The UK’s possession of nuclear weapons is often justified in terms of uncertainty about the future. However, developments at home and abroad may one day make the UK’s Trident weapons system politically (and legally) impossible.
The UK’s possession of nuclear weapons is often justified in terms of uncertainty about the future. However, developments at home and abroad may one day make the UK’s Trident weapons system politically (and legally) impossible
Over the years, governments have defended plans to replace the ageing Trident weapons system by reference to unspecified future threats.
In the foreword to a 2006 White Paper advocating the principle of Trident replacement, Tony Blair wrote:
“We believe that an independent British nuclear deterrent is an essential part of our insurance against the uncertainties and risks of the future.”
Similarly, in an interview with the Daily Mail, David Cameron said:
“How can anyone be confident that the global security environment will not change in the next 10 years? This is not the time to be letting our guard down.”
Despite these appeals to vagueness, the continuation and replacement of Trident is likely to face challenge on at least two fronts.
Firstly, Scotland does not seem to like nuclear weapons. The latest British Social Attitudes report shows at least the balance of opinion in Scotland is opposed to UK nukes. Plans to replace Trident, which assume its basing at a facility on the estuary of the River Clyde, will continue to be politically contentious in Scotland and may be impossible to accomplish in the event of another independence referendum (in, say, 10 to 20 years).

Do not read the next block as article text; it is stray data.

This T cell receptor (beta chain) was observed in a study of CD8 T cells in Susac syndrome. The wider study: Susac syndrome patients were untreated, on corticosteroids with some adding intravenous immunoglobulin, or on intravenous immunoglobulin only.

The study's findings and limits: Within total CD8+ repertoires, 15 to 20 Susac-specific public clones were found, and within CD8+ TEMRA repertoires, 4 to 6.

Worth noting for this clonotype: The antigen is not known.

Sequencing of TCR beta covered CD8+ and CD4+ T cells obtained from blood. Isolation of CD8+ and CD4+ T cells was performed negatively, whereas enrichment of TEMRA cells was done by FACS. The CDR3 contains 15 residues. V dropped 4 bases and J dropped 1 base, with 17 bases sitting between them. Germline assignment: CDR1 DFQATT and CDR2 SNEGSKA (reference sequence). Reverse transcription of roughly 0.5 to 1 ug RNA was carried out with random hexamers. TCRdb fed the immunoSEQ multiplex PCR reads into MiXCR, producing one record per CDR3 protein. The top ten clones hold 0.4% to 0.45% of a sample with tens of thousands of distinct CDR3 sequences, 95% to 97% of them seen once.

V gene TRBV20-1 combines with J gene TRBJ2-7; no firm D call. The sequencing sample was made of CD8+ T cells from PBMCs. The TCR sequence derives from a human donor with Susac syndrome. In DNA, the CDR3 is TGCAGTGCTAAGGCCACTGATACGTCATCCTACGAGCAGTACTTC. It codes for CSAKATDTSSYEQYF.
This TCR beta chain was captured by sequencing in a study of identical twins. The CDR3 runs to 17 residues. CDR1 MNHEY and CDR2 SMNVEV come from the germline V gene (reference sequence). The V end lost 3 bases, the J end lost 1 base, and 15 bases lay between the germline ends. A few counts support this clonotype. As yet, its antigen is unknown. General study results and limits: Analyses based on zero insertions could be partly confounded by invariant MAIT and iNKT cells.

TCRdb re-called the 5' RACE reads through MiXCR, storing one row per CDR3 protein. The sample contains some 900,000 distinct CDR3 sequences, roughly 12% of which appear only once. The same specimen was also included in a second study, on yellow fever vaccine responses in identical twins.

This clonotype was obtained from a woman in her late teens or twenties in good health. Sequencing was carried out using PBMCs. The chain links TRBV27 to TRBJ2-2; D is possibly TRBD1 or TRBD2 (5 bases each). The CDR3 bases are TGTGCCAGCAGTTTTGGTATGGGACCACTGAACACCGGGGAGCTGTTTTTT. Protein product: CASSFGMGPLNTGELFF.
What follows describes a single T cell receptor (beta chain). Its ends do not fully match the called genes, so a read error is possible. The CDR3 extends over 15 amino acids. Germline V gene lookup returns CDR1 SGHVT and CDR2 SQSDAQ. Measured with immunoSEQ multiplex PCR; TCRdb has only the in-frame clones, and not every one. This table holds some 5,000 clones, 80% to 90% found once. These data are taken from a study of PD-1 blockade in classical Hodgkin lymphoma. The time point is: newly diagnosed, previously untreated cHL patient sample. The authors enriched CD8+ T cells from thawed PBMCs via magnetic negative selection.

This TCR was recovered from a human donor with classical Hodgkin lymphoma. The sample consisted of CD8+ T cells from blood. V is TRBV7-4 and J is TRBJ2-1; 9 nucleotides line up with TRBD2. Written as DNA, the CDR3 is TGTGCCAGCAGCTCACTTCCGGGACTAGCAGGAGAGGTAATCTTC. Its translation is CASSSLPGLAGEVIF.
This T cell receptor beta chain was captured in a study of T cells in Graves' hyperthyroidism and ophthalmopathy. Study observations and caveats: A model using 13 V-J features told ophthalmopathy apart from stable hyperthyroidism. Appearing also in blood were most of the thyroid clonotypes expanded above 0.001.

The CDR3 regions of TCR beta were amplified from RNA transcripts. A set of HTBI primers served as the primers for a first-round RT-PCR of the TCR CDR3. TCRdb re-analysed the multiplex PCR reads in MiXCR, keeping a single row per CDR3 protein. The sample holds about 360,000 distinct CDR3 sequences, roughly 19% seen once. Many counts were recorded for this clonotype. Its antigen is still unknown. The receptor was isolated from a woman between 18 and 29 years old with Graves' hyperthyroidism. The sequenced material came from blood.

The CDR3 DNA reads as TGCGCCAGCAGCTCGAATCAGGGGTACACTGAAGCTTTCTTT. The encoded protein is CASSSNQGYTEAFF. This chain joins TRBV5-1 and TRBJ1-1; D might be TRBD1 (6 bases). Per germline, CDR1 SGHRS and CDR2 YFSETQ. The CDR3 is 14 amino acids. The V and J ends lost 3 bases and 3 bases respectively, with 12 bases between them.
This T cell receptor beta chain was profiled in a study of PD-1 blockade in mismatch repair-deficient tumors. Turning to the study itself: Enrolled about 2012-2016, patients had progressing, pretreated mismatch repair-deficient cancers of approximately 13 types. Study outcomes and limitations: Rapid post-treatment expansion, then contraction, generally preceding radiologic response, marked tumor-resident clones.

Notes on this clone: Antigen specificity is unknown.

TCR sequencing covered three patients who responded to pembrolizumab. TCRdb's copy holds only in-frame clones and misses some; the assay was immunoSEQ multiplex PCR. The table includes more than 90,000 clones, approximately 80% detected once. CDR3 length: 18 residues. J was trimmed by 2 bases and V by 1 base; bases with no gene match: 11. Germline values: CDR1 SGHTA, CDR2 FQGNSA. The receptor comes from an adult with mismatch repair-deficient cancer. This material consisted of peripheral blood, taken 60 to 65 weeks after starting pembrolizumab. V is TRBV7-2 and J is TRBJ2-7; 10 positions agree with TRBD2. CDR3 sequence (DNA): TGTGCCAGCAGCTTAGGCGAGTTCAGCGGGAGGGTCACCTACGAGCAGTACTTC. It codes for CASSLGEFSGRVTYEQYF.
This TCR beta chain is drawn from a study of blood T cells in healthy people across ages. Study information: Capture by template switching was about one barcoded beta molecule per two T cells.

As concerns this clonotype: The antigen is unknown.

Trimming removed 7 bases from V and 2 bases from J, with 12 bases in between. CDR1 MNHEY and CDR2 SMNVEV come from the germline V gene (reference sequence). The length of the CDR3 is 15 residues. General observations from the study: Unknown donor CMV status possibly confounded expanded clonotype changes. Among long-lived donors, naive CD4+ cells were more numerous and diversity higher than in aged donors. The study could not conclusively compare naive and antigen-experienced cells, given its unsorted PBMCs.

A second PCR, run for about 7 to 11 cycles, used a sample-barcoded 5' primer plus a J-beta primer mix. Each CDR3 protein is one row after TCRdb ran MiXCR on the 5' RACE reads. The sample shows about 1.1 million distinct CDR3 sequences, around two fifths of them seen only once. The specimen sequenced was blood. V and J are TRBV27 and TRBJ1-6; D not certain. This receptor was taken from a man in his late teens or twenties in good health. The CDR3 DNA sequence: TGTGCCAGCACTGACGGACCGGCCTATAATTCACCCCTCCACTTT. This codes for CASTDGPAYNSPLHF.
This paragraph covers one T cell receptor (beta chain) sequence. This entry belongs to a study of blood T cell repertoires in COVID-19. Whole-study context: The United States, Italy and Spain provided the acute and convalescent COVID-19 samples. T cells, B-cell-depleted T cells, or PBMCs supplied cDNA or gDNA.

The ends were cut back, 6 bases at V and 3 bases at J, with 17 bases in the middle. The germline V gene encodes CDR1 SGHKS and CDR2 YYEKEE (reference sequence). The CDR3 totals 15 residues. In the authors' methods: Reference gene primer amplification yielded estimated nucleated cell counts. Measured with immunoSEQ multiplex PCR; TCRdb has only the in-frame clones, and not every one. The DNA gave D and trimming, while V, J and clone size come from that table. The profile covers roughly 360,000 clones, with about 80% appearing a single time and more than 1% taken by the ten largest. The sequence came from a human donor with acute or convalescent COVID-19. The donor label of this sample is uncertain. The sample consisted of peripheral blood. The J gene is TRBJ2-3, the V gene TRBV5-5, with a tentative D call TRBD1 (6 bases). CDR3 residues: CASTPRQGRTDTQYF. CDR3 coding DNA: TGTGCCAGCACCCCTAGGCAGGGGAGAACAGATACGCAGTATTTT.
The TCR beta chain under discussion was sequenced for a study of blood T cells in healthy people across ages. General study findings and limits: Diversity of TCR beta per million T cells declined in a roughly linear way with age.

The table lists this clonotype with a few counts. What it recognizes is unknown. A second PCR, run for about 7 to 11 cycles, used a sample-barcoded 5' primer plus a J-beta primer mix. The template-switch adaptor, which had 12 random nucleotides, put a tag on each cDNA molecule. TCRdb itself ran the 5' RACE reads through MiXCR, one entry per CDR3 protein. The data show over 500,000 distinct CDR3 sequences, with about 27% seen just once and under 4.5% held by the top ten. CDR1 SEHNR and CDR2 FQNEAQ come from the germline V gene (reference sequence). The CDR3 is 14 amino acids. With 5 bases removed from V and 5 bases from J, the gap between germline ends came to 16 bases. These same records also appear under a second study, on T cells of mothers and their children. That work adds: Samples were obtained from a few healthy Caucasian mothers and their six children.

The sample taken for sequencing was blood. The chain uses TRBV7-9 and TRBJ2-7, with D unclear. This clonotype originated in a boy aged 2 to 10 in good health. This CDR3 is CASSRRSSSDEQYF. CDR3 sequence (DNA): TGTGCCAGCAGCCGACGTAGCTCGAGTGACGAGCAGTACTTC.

Secondly, many non-weapon states are impatient with our phallic exhibitionism. Last week, over 155 states released a statement expressing their ‘deep concern’ about the ‘the catastrophic humanitarian consequences of nuclear weapons’.
These states are being encouraged by a group of NGOs, such as the ICRC, ICAN and Article 36, whom believe a treaty (similar to the cluster munitions ban) could be developed to outlaw nuclear weapons. Such a move would be tricky for the UK: a ban would not require the acquiescence of the nuclear-armed states but would have diplomatic, legal and political effects on them.
Despite its commitment to Trident replacement, Labour’s National Policy Forum (NPF) appears to acknowledge the possibility and even value of such change in International Humanitarian Law. In its latest (and last pre-election) report, the NPF stated that Labour:
“… recognises the success of past international bans on weapons of mass destruction such as landmines, cluster munitions, chemical and biological weapons. The Non-Proliferation Treaty Conference 2015 will be a key moment for a Labour Government to show leadership in achieving progress on global disarmament and anti-proliferation measures.”
These developments imply Trident or its successor will face challenge. The future, it seems, is uncertain.